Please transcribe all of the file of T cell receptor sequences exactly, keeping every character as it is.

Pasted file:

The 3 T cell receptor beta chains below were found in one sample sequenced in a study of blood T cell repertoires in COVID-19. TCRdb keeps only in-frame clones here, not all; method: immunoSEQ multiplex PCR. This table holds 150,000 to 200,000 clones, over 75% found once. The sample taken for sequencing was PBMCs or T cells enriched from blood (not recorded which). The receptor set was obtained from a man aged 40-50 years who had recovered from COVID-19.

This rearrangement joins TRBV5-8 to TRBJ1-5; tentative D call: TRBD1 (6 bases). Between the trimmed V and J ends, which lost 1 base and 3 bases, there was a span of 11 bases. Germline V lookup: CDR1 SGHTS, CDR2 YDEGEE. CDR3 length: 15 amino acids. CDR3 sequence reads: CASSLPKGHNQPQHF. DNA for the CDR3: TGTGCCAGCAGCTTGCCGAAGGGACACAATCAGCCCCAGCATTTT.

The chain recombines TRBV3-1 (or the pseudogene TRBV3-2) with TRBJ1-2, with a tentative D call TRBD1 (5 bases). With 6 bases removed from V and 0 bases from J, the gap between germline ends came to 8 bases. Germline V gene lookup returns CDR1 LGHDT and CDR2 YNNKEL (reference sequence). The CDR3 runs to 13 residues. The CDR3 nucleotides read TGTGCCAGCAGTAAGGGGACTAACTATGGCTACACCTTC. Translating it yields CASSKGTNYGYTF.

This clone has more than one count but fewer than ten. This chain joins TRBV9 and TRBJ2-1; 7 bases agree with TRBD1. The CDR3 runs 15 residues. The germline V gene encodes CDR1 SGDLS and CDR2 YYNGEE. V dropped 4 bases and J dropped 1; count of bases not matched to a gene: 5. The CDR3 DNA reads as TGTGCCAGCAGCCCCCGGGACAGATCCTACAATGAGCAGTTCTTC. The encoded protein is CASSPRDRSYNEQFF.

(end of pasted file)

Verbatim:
The 3 T cell receptor beta chains below were found in one sample sequenced in a study of blood T cell repertoires in COVID-19. TCRdb keeps only in-frame clones here, not all; method: immunoSEQ multiplex PCR. This table holds 150,000 to 200,000 clones, over 75% found once. The sample taken for sequencing was PBMCs or T cells enriched from blood (not recorded which). The receptor set was obtained from a man aged 40-50 years who had recovered from COVID-19.

This rearrangement joins TRBV5-8 to TRBJ1-5; tentative D call: TRBD1 (6 bases). Between the trimmed V and J ends, which lost 1 base and 3 bases, there was a span of 11 bases. Germline V lookup: CDR1 SGHTS, CDR2 YDEGEE. CDR3 length: 15 amino acids. CDR3 sequence reads: CASSLPKGHNQPQHF. DNA for the CDR3: TGTGCCAGCAGCTTGCCGAAGGGACACAATCAGCCCCAGCATTTT.

The chain recombines TRBV3-1 (or the pseudogene TRBV3-2) with TRBJ1-2, with a tentative D call TRBD1 (5 bases). With 6 bases removed from V and 0 bases from J, the gap between germline ends came to 8 bases. Germline V gene lookup returns CDR1 LGHDT and CDR2 YNNKEL (reference sequence). The CDR3 runs to 13 residues. The CDR3 nucleotides read TGTGCCAGCAGTAAGGGGACTAACTATGGCTACACCTTC. Translating it yields CASSKGTNYGYTF.

This clone has more than one count but fewer than ten. This chain joins TRBV9 and TRBJ2-1; 7 bases agree with TRBD1. The CDR3 runs 15 residues. The germline V gene encodes CDR1 SGDLS and CDR2 YYNGEE. V dropped 4 bases and J dropped 1; count of bases not matched to a gene: 5. The CDR3 DNA reads as TGTGCCAGCAGCCCCCGGGACAGATCCTACAATGAGCAGTTCTTC. The encoded protein is CASSPRDRSYNEQFF.